Indefinite closure of Wayanad eco-tourism centres leaves stakeholders in the lurch

The awe-inspiring Meenmutty waterfall is situated near Kattukunnu and the Banasura mountains. Photo: Shutterstock/Chaithanya Krishnan

Wayanad: The closure of almost a dozen eco-tourism centres functioning within the jungle zones of Wayanad has left its stakeholders in dire straits. On account of the mounting human-animal conflict in the district, the High Court on February 17 ordered the closure of several eco-tourism centres.

Those running tea shops, handicraft outlets, and forest and local farm product shops have taken a major hit to their business. 'Homely food' units run by Kudumbashree were also closed for nearly three months.

Moreover, the Forest Development Agency (FDA), the apex body of the Eco-Development Committees constituted by people in the area under each Forest Division, also incurred losses worth crores of rupees. Vehicle drivers, tourist guides and other members of the eco-development committee have been struggling to make both ends meet.

The High Court order was issued soon after the death of Vellachalil Paul, an employee of the Kuruva Eco-tourism Centre, by a herd of elephants on February 15.

The major eco-tourism centres that closed down since the incident are Soochippara Water Falls, Chembra Peak Trekking Trail, Kuruva Islands, Meenmutty Waterfalls (all under the South Wayanad Forest Division), Muthanga Jungle Safari and Tholppetti Eco-Tourism Centre (both under the Wayanad Wildlife Sanctuary), Brahmagiri Trail, Muneeswarankunnu Trekking Trail and Meenmutti Waterfalls at Korome (under North Wayanad Forest Division).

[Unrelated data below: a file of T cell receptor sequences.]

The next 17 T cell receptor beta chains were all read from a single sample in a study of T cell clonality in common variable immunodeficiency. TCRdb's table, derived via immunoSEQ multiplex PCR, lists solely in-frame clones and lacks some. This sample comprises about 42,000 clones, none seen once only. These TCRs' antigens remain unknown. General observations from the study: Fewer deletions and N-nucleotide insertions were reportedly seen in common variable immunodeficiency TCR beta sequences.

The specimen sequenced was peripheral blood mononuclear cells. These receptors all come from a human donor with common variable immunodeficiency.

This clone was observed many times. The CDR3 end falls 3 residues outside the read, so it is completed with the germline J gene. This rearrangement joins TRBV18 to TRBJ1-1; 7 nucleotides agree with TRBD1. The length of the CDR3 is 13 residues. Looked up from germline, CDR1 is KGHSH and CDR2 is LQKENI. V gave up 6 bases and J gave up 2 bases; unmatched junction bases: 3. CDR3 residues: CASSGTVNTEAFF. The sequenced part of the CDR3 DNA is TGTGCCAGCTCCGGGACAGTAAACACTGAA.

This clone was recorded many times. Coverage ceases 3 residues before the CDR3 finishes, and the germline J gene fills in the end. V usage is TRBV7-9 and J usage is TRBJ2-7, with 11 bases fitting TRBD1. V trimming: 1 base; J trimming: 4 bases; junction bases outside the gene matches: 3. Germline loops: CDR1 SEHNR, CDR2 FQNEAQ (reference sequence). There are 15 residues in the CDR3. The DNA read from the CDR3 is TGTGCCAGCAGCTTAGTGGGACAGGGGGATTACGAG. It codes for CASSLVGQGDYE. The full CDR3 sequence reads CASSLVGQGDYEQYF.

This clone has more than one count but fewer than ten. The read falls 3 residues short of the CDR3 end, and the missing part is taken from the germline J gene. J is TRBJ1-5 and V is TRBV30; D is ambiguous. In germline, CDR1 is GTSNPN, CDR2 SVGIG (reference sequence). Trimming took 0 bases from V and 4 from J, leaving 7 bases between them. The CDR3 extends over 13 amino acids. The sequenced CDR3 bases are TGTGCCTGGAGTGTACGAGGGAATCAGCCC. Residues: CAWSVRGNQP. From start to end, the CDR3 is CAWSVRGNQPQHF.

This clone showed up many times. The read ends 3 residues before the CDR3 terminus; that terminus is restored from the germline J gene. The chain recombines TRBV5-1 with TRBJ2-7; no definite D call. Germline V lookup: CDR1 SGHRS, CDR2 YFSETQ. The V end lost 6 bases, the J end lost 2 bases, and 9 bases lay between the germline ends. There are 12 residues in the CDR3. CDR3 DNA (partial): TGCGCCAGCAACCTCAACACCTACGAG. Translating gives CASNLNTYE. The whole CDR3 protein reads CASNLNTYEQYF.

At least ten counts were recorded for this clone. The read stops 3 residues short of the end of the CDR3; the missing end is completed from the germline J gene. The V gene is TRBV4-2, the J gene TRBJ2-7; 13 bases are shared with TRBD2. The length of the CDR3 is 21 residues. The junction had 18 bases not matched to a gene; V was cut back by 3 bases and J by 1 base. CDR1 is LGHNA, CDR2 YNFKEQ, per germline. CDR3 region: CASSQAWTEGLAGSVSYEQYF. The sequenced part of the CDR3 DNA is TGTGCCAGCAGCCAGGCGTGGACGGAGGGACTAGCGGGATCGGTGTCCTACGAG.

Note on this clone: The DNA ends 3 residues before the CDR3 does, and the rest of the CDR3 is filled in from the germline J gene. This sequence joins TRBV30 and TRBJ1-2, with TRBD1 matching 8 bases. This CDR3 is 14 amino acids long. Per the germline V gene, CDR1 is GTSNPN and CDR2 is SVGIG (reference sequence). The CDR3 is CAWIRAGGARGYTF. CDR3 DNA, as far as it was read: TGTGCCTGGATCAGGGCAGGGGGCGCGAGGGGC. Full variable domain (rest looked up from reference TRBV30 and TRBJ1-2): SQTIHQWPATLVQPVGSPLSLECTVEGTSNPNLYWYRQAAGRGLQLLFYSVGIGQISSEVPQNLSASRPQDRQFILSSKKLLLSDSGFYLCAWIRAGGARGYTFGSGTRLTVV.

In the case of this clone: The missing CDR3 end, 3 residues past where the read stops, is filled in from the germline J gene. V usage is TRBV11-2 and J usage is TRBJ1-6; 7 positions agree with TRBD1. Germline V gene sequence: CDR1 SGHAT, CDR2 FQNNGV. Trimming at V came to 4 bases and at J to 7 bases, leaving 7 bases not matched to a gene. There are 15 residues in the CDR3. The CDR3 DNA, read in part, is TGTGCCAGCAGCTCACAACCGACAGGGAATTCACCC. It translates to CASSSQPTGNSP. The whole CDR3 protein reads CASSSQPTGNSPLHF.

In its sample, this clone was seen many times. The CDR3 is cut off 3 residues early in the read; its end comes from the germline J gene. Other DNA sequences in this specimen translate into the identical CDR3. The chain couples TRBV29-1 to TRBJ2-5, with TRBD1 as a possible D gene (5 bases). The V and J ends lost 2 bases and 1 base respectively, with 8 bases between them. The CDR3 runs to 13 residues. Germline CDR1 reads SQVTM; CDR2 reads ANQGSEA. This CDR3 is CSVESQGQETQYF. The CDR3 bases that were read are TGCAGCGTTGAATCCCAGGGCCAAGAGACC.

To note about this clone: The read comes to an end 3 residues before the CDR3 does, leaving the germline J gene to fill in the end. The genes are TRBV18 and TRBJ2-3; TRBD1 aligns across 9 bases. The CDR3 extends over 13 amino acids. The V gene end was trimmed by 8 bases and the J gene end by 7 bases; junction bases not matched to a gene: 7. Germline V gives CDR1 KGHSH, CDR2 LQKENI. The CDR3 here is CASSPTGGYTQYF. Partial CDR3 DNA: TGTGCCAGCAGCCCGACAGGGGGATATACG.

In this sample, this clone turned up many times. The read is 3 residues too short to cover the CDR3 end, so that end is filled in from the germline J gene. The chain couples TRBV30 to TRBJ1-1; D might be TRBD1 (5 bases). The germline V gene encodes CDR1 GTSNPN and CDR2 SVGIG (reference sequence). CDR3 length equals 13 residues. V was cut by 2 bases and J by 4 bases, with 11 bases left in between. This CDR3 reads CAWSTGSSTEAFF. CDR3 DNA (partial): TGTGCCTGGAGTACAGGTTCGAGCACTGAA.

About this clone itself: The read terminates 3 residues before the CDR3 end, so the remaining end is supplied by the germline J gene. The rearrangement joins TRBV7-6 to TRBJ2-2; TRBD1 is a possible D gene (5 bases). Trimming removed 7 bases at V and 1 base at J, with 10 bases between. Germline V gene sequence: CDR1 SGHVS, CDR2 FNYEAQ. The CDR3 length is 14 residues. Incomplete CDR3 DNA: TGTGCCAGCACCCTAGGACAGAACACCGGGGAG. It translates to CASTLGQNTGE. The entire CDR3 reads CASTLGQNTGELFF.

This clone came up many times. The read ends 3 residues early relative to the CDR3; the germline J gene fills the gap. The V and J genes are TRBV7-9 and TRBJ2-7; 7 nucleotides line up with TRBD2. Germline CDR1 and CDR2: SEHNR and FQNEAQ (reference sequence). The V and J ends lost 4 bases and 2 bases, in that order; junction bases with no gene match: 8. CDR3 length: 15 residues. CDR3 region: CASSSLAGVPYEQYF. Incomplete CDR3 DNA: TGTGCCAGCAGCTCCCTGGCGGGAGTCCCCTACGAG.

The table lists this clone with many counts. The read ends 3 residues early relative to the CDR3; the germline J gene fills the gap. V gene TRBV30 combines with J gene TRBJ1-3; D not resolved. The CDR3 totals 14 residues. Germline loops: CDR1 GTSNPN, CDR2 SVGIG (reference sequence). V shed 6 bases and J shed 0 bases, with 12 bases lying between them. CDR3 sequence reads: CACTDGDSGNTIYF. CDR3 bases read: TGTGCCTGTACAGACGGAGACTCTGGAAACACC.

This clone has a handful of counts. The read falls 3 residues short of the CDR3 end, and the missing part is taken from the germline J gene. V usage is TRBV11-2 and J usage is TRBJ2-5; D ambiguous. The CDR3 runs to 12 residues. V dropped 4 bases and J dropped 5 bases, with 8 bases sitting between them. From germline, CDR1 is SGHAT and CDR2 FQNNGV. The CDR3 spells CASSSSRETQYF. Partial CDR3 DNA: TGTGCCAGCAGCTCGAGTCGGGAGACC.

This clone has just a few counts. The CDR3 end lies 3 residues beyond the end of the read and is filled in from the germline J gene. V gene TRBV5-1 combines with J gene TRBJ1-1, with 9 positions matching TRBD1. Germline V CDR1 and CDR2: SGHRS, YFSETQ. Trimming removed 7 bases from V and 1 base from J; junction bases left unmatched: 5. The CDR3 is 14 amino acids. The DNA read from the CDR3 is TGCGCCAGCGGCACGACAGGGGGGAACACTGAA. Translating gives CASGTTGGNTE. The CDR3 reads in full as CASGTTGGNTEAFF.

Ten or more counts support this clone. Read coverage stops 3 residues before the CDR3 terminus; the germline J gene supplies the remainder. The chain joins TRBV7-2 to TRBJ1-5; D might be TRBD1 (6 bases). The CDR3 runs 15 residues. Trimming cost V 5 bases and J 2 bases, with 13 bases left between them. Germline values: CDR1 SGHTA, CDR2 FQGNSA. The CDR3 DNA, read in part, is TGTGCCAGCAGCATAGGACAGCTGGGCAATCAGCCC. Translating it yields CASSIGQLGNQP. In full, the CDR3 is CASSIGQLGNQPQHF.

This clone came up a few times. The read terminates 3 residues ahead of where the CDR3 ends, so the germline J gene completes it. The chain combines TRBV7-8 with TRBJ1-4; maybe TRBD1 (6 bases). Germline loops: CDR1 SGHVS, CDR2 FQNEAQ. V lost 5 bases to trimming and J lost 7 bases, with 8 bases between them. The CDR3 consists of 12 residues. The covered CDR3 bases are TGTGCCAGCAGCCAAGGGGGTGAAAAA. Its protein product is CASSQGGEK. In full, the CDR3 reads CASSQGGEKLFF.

According to K A Anilkumar, president, Chembra Peak Eco-Development Committee, the daily collection from Chembra alone is Rs 80,000 to Rs 1 lakh and the centre is open daily. “Only during extreme summer and peak monsoon would there be a dip in collection,” he said. The centre has a regular flow of youngsters trekking the Chembra Peak.

Another forest official, who preferred to remain anonymous, said the daily collection from Kuruva Islands was between Rs 2 lakh to Rs 4 lakh.

However, the forest authorities said it is up to the High Court to decide as the court suo motu took up the issue as there was much hue and cry over the recurring wildlife attacks in the district.

Recently, there was an agitation by the people in the area demanding the immediate opening of the centres. Wayanad Wildlife Warden Dinesh Kumar told Onmanorama that though attached to the forest department, the tourism operations are carried out independently by the FDAs. “Moves are afoot from various quarters to get the centres opened,” he said, adding the stakeholders should approach the High Court to get the ban lifted.

Normally, the centres are closed a few days every year during peak summer as a preemptive step to check for wildfires. This is the first time all the centres have remained closed for so long.

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